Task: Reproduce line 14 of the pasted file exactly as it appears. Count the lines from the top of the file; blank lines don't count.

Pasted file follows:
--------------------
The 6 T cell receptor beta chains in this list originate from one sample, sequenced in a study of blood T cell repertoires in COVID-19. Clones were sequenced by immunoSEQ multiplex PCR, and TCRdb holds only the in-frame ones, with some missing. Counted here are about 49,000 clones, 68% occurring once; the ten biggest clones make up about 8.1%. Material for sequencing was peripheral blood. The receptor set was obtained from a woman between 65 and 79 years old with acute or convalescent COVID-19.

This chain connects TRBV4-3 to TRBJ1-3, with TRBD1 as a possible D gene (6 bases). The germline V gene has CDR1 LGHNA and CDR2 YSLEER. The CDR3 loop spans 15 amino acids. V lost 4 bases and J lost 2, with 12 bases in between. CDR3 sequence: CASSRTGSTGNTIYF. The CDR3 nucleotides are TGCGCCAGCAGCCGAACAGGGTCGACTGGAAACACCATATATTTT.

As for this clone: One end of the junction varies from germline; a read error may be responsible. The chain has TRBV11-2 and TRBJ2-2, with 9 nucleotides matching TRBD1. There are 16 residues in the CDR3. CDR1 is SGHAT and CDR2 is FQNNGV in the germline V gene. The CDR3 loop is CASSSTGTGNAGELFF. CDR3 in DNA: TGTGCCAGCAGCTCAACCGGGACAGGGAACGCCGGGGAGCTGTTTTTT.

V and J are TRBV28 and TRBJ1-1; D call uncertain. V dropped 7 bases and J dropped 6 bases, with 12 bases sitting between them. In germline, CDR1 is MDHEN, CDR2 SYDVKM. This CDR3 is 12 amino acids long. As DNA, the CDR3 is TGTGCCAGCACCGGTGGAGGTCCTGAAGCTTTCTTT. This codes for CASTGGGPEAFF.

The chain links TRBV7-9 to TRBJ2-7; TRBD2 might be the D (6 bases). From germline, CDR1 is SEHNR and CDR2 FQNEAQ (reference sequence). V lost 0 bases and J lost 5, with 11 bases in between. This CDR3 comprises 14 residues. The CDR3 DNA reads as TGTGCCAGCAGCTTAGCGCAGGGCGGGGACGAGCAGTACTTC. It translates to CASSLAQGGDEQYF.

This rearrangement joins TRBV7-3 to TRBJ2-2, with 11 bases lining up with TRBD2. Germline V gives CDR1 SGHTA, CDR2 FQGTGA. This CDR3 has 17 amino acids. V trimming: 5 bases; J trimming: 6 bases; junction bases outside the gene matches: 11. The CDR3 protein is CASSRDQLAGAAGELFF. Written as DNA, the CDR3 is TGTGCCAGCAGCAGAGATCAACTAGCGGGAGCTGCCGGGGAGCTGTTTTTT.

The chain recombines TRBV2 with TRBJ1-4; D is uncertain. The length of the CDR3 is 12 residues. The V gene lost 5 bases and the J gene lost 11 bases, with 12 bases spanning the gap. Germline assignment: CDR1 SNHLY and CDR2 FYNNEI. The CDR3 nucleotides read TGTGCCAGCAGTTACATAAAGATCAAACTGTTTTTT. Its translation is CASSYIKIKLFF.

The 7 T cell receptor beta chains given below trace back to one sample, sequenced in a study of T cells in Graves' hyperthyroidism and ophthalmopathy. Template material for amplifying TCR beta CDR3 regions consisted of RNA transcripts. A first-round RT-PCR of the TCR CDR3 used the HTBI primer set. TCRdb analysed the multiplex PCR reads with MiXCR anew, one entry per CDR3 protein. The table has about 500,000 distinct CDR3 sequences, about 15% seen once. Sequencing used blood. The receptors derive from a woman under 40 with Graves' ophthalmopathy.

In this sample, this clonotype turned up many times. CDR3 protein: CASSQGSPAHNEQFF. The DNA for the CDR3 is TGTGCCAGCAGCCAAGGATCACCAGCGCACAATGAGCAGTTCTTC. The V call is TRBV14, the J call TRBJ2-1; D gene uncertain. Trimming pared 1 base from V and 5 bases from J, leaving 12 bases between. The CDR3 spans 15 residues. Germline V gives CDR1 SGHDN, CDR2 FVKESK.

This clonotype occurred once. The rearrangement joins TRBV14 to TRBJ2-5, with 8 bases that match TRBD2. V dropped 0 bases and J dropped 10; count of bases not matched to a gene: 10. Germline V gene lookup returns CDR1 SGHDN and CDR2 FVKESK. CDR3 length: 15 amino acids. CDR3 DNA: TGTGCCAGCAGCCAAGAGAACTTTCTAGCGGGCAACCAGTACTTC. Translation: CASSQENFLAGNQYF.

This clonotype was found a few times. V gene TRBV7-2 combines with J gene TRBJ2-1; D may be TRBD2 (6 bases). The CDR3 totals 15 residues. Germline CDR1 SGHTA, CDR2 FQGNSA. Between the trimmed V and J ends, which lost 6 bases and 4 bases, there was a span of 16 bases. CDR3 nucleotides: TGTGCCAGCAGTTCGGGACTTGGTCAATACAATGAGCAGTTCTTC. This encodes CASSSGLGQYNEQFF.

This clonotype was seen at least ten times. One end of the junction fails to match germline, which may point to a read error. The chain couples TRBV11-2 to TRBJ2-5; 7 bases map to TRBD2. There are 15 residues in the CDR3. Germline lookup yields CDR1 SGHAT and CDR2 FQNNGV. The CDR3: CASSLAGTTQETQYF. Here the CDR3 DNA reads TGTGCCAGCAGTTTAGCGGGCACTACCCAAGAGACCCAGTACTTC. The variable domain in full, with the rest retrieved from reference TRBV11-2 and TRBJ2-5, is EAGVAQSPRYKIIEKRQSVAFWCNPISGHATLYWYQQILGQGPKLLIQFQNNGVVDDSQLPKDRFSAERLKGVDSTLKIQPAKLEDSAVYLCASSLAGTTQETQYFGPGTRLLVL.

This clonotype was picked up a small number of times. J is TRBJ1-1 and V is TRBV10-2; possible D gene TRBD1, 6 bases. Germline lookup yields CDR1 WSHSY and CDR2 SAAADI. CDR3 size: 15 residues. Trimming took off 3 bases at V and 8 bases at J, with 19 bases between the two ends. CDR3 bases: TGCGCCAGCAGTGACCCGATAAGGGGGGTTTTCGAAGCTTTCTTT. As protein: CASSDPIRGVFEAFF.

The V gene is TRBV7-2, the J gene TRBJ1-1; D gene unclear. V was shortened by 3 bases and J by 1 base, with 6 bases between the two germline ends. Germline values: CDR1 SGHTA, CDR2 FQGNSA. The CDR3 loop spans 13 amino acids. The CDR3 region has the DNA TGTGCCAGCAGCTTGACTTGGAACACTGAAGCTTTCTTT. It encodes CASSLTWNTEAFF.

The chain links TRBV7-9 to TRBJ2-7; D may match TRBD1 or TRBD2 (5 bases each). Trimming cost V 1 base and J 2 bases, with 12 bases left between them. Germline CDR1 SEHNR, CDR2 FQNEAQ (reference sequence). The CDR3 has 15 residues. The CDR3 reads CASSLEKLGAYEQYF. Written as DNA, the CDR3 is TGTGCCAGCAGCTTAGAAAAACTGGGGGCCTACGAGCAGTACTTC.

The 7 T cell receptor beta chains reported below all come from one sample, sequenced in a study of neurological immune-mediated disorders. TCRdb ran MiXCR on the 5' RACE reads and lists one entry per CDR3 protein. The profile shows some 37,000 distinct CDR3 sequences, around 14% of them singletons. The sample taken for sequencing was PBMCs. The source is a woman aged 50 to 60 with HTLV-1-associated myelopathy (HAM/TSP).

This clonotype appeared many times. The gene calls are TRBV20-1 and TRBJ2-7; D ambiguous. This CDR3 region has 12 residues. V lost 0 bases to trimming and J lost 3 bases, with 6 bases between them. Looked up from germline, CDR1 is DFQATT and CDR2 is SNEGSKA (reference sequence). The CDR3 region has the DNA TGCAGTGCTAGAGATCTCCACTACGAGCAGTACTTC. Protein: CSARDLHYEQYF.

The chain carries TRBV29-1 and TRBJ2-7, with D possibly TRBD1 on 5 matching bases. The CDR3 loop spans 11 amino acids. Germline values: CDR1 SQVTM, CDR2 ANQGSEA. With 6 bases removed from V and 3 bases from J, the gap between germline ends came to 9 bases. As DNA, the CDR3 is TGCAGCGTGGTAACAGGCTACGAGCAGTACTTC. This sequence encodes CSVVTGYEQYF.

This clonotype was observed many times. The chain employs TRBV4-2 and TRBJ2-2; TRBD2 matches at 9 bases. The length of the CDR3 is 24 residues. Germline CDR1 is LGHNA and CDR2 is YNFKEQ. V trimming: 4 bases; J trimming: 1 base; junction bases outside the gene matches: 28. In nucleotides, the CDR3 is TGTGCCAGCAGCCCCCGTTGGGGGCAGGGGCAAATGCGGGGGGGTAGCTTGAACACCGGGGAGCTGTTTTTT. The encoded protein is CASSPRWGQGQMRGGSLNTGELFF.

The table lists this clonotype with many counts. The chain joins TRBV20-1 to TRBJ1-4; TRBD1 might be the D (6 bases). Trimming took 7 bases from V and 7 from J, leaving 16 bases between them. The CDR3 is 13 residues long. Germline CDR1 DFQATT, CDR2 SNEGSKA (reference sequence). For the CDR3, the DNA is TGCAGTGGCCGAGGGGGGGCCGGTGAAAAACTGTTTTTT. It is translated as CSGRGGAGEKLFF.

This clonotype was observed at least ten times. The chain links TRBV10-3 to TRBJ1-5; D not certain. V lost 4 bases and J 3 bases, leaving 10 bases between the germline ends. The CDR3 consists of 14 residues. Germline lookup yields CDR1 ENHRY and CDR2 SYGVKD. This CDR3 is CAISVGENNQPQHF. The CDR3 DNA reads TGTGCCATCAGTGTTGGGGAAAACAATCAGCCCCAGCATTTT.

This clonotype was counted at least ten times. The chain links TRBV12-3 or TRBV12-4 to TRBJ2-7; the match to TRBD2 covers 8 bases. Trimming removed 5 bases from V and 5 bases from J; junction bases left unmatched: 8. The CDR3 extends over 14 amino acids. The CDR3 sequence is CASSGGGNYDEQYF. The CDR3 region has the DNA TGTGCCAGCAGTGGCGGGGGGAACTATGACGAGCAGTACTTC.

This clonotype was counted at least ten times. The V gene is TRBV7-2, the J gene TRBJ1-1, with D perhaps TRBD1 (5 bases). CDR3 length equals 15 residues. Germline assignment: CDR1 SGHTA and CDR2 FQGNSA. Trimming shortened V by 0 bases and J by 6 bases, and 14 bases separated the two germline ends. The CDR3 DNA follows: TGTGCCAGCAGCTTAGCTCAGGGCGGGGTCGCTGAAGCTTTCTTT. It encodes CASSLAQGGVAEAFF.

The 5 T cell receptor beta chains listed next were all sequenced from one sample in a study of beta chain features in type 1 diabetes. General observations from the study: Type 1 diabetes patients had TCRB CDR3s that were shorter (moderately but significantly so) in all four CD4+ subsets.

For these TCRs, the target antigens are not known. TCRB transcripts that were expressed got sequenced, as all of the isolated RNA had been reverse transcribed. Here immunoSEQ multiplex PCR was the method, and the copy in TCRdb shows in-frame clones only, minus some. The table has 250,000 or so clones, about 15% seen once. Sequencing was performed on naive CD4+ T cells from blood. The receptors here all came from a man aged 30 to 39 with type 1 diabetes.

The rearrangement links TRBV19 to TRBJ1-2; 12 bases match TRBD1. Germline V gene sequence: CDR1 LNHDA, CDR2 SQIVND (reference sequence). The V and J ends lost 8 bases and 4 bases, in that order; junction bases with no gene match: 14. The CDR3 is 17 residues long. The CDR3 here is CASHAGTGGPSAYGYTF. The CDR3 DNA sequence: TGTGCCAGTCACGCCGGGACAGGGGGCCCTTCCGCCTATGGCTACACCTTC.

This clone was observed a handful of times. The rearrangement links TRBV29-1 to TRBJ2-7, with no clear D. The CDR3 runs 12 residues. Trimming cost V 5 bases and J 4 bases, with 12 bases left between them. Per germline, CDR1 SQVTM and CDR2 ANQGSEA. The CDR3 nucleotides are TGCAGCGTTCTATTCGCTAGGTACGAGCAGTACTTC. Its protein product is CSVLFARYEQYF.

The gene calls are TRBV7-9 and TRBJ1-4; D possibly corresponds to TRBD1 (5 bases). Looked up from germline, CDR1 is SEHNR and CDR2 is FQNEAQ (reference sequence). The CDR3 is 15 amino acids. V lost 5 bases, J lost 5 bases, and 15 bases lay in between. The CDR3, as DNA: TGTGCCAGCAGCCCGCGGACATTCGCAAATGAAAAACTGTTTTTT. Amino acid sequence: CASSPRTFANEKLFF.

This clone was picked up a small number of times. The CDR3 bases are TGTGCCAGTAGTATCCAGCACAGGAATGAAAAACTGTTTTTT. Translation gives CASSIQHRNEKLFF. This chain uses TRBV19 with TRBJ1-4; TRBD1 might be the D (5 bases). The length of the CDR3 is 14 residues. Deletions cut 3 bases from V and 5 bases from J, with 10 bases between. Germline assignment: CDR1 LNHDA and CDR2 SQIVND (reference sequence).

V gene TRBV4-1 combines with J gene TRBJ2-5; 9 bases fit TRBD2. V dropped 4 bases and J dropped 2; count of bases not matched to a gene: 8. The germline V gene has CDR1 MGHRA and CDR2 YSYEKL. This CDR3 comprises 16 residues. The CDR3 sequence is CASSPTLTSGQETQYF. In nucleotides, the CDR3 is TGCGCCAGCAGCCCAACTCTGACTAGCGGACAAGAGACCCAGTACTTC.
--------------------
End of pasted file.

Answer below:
The V gene is TRBV7-2, the J gene TRBJ1-1; D gene unclear. V was shortened by 3 bases and J by 1 base, with 6 bases between the two germline ends. Germline values: CDR1 SGHTA, CDR2 FQGNSA. The CDR3 loop spans 13 amino acids. The CDR3 region has the DNA TGTGCCAGCAGCTTGACTTGGAACACTGAAGCTTTCTTT. It encodes CASSLTWNTEAFF.